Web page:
Futility and Freedom
In the text Nausea by Jean-Paul Sartre, the main character, Antoine Roquentin, experiences both struggles and triumphs when it comes to understanding existential philosophy. The author has been famously quoted regarding his own existential views, and his novel serves as evidence for his claims. Unlike Camus, Sartre does not express support for life being a great adventure as much as he expresses that life has no final meaning. He uses Roq’s experience to prove this truth as well as demonstrate the difficulty Roq has when only understanding some existential principles rather than all of them. Since existentialism is a complicated philosophy, the struggle of not fully understanding it can be detrimental. Sisyphus is regarded as an existential hero because he is led to freedom by understanding futility and hopelessness. Roq struggles to embrace freedom amongst his hopelessness. He also is faced with the difference between essence and existence which leaves him in a state of absurdity. Rationalizing the irrational is just one existential principle among a myriad of paradoxes that challenges Roq. Sartre stated a truth that “Man is condemned to be free” which is necessary to understand because the burdening awareness of the impact of Roq’s choices has led him to acknowledge the consequences of all of his actions and inactions. Roq’s character also shows the truth and necessity in Sartre’s statement “Man is a futile passion” by demonstrating that the attempt to rationalize the meaninglessness of life and existence is pointless and damaging. Sartre’s quote that “Man is condemned to be free” has within itself its own paradox that suggests that freedom is burdening.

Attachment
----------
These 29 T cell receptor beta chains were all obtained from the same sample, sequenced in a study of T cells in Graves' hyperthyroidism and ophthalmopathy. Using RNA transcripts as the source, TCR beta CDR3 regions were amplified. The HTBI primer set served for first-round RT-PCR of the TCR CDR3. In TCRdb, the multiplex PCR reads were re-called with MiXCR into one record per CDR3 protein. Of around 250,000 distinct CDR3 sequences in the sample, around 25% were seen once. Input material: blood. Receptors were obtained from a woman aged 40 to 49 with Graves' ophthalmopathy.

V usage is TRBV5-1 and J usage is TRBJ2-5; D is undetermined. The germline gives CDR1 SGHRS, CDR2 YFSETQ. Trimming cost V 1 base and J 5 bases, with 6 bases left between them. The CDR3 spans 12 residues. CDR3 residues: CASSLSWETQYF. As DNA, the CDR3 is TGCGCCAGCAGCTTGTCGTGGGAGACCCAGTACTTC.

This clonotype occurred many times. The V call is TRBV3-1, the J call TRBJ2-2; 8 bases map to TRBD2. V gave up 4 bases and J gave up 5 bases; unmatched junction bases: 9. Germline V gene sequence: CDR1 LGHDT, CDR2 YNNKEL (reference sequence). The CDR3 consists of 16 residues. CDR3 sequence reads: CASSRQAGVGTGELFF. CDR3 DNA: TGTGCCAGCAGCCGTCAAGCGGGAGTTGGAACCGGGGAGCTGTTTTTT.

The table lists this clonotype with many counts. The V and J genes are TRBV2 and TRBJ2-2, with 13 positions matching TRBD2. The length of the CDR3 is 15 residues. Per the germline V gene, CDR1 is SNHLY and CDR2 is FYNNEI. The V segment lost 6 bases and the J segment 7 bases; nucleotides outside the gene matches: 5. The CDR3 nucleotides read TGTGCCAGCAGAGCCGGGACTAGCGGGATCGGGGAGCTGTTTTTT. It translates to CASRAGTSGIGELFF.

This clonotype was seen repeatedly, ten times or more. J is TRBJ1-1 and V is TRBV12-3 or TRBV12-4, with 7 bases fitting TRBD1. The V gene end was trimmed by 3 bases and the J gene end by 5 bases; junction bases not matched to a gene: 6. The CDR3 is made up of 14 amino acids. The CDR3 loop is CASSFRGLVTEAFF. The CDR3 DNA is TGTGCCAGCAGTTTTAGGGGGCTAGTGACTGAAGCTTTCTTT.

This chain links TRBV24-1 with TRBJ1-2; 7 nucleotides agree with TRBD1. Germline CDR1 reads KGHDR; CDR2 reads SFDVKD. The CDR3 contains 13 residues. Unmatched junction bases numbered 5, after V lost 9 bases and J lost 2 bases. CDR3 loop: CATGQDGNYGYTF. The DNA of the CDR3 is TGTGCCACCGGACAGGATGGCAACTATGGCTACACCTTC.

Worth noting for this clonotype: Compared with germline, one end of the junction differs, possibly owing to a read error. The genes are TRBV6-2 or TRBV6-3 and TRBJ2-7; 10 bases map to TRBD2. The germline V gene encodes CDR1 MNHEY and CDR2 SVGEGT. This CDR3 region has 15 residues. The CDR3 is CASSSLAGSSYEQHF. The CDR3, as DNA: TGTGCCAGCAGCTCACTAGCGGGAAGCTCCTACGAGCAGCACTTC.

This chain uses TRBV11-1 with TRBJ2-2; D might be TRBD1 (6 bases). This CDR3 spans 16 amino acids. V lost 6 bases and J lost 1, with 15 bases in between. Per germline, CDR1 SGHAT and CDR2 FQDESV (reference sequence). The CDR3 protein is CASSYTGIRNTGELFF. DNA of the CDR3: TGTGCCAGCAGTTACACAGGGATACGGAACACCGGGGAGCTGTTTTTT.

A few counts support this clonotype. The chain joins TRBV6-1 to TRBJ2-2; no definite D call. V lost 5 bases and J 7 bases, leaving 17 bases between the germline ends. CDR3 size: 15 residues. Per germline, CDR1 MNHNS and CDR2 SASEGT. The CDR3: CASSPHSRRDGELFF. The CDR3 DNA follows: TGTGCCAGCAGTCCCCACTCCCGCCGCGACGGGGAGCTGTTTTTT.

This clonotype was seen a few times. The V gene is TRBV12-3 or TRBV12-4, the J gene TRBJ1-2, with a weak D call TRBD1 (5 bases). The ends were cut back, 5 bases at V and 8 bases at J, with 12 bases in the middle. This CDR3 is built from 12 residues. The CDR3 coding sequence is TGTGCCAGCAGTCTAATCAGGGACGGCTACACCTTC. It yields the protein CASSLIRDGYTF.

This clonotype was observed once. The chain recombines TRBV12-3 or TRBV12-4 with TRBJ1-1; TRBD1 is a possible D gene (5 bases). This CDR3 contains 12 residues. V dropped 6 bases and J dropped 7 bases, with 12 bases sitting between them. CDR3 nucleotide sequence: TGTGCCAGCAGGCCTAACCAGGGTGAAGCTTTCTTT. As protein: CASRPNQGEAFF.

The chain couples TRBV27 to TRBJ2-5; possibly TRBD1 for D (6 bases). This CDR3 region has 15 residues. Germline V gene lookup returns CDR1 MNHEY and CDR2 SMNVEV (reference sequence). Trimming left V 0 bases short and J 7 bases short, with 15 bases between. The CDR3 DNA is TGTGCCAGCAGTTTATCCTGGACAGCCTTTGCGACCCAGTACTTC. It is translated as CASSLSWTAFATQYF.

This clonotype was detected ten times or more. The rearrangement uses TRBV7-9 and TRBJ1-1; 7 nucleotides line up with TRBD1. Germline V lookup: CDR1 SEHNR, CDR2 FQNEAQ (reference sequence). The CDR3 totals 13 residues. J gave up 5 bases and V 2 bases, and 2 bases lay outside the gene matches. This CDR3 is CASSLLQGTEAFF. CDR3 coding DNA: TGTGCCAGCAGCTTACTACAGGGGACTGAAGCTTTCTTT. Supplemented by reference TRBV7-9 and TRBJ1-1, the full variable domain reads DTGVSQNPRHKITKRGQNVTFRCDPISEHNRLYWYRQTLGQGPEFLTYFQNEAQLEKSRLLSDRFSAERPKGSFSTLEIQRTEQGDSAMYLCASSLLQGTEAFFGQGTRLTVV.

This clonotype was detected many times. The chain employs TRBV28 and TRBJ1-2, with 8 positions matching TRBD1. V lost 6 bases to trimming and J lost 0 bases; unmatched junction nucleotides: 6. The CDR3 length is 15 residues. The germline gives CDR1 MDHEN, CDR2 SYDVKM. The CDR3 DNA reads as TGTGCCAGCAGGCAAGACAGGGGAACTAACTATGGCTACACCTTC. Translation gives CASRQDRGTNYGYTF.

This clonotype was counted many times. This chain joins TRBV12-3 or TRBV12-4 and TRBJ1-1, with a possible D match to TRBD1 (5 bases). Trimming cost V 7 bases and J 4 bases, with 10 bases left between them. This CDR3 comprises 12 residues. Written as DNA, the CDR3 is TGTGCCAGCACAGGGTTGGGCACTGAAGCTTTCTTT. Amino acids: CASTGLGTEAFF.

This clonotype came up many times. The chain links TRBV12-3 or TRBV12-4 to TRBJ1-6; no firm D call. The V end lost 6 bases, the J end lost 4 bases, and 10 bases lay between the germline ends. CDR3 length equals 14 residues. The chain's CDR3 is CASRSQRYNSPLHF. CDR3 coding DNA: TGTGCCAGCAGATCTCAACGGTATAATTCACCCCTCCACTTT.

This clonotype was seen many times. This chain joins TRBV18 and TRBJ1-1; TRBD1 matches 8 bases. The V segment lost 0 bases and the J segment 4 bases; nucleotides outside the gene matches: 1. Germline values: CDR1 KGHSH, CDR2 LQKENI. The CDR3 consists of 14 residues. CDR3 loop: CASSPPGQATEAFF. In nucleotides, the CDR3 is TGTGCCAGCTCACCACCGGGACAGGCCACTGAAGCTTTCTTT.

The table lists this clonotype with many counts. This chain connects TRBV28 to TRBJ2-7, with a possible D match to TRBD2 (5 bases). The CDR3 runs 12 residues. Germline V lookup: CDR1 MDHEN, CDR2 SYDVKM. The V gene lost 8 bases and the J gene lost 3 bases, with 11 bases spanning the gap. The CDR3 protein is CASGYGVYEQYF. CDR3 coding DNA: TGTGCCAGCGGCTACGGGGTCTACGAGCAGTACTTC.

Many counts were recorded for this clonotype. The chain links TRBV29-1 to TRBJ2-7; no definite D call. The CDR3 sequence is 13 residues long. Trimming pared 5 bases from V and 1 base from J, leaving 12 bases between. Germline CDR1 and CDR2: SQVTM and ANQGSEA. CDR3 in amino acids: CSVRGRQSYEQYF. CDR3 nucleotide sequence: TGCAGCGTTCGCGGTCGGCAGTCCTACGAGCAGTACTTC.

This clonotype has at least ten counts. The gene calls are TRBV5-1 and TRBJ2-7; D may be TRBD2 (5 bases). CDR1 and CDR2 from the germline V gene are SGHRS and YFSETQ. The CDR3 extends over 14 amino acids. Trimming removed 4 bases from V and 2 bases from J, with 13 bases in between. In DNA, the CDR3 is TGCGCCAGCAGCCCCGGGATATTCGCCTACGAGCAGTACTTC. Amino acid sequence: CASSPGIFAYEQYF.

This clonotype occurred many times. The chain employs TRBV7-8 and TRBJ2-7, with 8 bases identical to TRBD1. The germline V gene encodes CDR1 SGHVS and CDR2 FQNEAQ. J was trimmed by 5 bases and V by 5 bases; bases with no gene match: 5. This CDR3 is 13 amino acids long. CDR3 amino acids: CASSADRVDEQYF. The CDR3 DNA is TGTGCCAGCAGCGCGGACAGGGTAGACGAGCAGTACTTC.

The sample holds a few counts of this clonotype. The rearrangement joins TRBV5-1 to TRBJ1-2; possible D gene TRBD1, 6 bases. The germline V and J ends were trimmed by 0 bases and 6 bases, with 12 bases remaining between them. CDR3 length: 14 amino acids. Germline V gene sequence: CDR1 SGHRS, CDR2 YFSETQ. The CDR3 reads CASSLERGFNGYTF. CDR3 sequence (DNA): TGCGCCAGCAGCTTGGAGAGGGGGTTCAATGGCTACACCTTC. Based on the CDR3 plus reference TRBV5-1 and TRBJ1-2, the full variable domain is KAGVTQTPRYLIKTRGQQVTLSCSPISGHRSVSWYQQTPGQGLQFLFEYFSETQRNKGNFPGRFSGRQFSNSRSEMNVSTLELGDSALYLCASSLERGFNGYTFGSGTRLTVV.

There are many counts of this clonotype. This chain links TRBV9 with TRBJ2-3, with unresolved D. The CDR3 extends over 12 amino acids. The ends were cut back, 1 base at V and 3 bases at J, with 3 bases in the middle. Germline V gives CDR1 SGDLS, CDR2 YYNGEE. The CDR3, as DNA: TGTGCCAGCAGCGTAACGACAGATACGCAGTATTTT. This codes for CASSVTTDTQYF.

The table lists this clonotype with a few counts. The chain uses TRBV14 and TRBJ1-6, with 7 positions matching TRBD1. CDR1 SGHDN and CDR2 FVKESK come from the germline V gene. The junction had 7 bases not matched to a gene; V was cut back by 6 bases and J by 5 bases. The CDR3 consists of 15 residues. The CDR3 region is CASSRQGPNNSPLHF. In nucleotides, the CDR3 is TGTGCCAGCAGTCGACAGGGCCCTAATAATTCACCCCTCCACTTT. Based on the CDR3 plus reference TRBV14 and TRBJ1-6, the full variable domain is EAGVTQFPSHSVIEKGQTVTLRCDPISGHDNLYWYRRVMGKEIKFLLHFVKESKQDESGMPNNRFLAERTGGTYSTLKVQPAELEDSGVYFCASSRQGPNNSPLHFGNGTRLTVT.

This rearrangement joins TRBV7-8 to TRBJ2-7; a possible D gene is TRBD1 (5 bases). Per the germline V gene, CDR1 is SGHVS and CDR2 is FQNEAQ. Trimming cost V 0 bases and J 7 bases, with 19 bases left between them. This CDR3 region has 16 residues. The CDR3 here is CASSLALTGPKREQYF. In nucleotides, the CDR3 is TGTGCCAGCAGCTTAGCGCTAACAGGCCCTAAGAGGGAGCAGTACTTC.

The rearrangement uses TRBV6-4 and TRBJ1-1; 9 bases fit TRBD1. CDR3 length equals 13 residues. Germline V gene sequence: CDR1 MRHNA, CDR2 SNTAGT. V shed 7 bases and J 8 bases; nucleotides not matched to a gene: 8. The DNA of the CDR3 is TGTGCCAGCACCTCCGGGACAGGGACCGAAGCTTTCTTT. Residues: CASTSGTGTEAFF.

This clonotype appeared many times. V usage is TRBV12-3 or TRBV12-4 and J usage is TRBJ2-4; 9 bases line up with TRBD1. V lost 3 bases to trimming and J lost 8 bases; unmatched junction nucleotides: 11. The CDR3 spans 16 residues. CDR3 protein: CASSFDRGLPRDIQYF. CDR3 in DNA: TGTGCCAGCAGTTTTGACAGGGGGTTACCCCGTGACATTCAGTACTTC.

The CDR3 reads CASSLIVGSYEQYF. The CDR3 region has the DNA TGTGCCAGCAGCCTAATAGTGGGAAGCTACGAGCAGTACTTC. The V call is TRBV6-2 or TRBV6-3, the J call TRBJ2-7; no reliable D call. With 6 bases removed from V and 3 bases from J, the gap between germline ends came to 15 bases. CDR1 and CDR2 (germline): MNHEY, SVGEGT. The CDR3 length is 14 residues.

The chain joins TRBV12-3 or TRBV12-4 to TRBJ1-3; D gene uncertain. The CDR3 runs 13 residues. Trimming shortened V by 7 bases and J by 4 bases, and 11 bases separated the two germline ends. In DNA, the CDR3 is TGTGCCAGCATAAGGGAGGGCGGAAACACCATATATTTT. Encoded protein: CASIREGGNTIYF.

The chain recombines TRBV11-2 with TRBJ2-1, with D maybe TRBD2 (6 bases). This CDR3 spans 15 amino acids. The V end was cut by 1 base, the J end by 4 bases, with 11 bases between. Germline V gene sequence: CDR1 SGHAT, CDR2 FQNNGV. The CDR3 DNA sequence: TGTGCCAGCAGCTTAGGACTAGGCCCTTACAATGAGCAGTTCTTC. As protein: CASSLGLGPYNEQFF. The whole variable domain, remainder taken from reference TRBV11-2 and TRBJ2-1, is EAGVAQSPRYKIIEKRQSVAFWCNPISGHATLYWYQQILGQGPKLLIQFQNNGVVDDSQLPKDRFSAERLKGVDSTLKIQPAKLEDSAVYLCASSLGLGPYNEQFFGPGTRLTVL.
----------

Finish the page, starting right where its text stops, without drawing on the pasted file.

Sartre’s quote that “Man is condemned to be free” has within itself its own paradox that suggests that freedom is burdening. Roq is used to exemplify that when one is completely aware of their endless freedom, the pressure that comes with that awareness is the condemning burden. This concept is beyond just the simple recognition of existence since it includes the facets of choice and freedom that can potentially add meaning to the bareness of existence itself. Salah Bakewell writes: “I am whatever I choose to make of myself at every moment… I am free — an anxiety inseparable from human existence itself’ (Bakewell 34). Bakewell is suggesting that the freedom that causes so much anxiety is the freedom of not just choice, but the freedom to define oneself with every single decision one makes. Every choice will have a consequence, that no matter how small or large will a play a part in defining the essence attached to an individual’s existence. Sartre uses this truth to show its crippling effects on Roq: “I am free: there is absolutely no more reason for living… Alone and free. But this freedom is rather like death” (Sartre 156,157). While his total freedom makes his life meaningless since there is nothing larger than him to make the world have meaning, he also realizes that he must no longer rely on the past to define his life. Since he cannot use the past as a distraction from his absurd existence, he must learn how to live in the freedom of the present. Previously in the novel, he did not understand that all of his choices in the present have consequences. The truth that freedom is a burdening constant in life is necessary to understand for individuals to make choices in good faith. Prior to Roq’s realization, he saw a strange man flash a young girl. He reflected: “I wanted to stop it. It would have been good enough to cough or open the gate” (Sartre 79). Although he claims that he wanted to stop the flasher, he did not. His inaction resulted in the sexaul harrassment of a young girl. If he had truly understood that what happened was a consequence of his choice, he could have prevented something awful. Although his anxiety that comes with the awareness of freedom is a crippling burden, it is also necessary in his ability to make impactful decision that he can take responsibility for. Allowing his intention to justify his inaction is living in bad faith when put into an existentialist context since action is incredibly important. This event in the book exemplifies the challenge Roq faces of trying to be fully present when there really is no present. Life is just happening, so Roq has no choice but to live confronting the absurdity of life. Instead, he lives inside his own mind making justifications in bad faith and not realizing the impact of his actions. Part of his struggle to care about the consequences of his choices comes from the truth that everything he impacts has no greater meaning. Sartre’s claim that “Man is a futile passion” is a truth since just as man is condemned by freedom, man is condemned by his futile passion to find meaning in a meaningless world. Sartre’s observation carries the two truths that one day everything